Friday, January 23, 2009
Rough night last night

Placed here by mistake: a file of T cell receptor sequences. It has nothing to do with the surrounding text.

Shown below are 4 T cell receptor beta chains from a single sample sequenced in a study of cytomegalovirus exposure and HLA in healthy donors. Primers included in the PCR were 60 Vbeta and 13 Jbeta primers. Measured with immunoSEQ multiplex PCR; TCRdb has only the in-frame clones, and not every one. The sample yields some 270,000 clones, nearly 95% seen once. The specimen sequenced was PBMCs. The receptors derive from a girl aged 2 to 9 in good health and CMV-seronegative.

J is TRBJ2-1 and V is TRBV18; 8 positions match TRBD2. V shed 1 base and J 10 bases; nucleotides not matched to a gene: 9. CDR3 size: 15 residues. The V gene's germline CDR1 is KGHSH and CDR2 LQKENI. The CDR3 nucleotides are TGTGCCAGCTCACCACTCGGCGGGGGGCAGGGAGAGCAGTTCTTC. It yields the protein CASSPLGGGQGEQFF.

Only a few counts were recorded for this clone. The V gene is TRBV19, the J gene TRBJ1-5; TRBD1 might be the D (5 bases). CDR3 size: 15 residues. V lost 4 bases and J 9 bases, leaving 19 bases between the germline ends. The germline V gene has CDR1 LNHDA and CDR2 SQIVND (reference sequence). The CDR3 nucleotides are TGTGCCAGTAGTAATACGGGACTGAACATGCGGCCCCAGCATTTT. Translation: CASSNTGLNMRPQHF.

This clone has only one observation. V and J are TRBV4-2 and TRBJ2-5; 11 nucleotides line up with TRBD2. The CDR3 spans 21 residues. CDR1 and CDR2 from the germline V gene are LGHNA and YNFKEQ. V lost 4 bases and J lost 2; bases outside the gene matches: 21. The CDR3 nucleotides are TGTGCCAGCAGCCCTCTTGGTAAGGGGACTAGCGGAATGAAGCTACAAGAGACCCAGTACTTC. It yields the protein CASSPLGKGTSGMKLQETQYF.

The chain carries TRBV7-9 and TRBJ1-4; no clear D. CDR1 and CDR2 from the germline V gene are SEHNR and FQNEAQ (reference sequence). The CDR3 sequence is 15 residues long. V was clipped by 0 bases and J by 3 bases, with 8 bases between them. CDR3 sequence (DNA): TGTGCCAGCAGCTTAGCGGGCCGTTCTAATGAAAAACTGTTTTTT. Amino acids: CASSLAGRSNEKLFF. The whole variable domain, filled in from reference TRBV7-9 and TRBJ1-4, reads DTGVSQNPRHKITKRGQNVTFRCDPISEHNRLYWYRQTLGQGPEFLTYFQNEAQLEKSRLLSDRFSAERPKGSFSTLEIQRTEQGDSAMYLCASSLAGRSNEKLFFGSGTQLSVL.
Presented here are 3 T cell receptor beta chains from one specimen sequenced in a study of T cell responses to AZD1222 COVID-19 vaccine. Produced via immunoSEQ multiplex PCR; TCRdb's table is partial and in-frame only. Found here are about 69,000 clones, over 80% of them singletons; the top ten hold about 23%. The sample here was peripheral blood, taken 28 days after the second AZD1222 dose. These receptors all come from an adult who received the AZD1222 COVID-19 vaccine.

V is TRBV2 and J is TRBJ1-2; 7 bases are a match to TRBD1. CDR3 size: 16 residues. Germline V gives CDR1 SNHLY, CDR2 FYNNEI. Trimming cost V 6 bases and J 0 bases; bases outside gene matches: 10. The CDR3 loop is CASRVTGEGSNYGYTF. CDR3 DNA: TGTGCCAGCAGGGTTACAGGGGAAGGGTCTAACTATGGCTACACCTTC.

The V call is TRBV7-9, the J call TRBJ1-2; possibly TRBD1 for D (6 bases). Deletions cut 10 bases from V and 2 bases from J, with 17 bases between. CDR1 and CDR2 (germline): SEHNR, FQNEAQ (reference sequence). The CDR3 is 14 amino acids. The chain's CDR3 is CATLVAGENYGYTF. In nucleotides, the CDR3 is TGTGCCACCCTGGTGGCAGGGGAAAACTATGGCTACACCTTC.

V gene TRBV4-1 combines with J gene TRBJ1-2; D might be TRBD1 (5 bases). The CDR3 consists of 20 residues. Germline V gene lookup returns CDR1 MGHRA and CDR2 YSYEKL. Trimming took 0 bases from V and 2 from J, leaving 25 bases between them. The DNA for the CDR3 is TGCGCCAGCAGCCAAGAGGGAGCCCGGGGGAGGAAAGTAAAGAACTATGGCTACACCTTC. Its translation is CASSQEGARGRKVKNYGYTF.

Rough night last night waking up with the miserable headaches, after having to go to bed early as I was so drugged up during yoga that I could barely drive home. They say that feelings will come out during yoga--well all I did was cry yesterday as I felt so bad that it was difficult to lift my arms. It is just so hard to acknowledge my loss of energy and vitality when I have always been such a physical person. A couple of novels by the sci-fi writer, Ursula K LeGuin, that I have just finished reading have helped me put things in perspective. One The Lathe of Heaven, was a novel about an "effective" dreamer. Whatever dream the protaganist dreamed became true--literally impacted reality instantantenously. So a "liberal stupid," idealistic psychiatrist starts to attempt to program and manipulate the man's dreams to create a better reality, except that they always backfire. The novel ends happily (from a moralistic perspective) with the dreamer able to disengage from effective dreaming (with a little bit of help from some aliens) and the psych in an insane asylum. So what did I get from that--some hope, I guess. I really empathized with the despair the hero felt when he realized what was happening with his manipulated dreams but there was no way, though he tried every angle, that he could free himself from the psych's control. But he persevered in goodness and humility until the psych's insanity imploded upon itself. Moral of the story--any one who tries to "control" reality or life is going to have it backfire. I believe that immoral control freaks (insanity might be the appropriate word) are trying to control my dreams while I sleep, and my waking life through these brain implants. Like the hero, there is no easy escape. But I can persevere in good intent, desire for and memory of, freedom, and humility until freedom comes. The second novel, Four Ways to Forgiveness, was about a time and reality when various "baby worlds" were encountering advanced alien worlds. It kind of reminded me of a sci-fi version of Things Fall Apart, the novel about the destruction and destabilization of a traditional (African) culture when it encounters an alien, technologically advanced culture (European imperialism), and how people struggle to adapt. In the novel several of the cultures had less than desirable social mores such as slavery and extreme sexism, and the various individuals move in and out of slavery and the limited "freedom" offered by the political systems of their home worlds, their adopted worlds, and the alien worlds. It reminded me again of how lucky and privileged I am to have been born an American citizen. I have known more freedom in the first 35 years of my life than most souls will ever know. I am sad now, because I realize that I am no longer free, that the brain implants are designed to enslave and control, and that is the future of all humanity (assuming--and I will do so--that we have a future). But, as the characters in the novel bear witness, it is possible to keep one's humanity even while living in the degradation of slavery. It will take an attitude adjustment. LeGuin is an affirmed Taoist. Not many people follow that particular religious philosophy. It is a very flexible, even passive outlook--a different emphasis from the Judeao-Christian orientation which exalts individual freedom and rights, and always wants to impact and determine social and cultural reality. I have to become a little more Taoist (or to use Christian languange, "Marian" or "identified with the crucified Christ") in order to survive slavery. Toward the end of the novel, LeGuin has one of her characters write a memoir of her early life as a slave, her move to freedom, and then the fall back to a politically delimited freedom. I have known freedom. I need to write it down so that the memory of what it is to be free can be kept alive.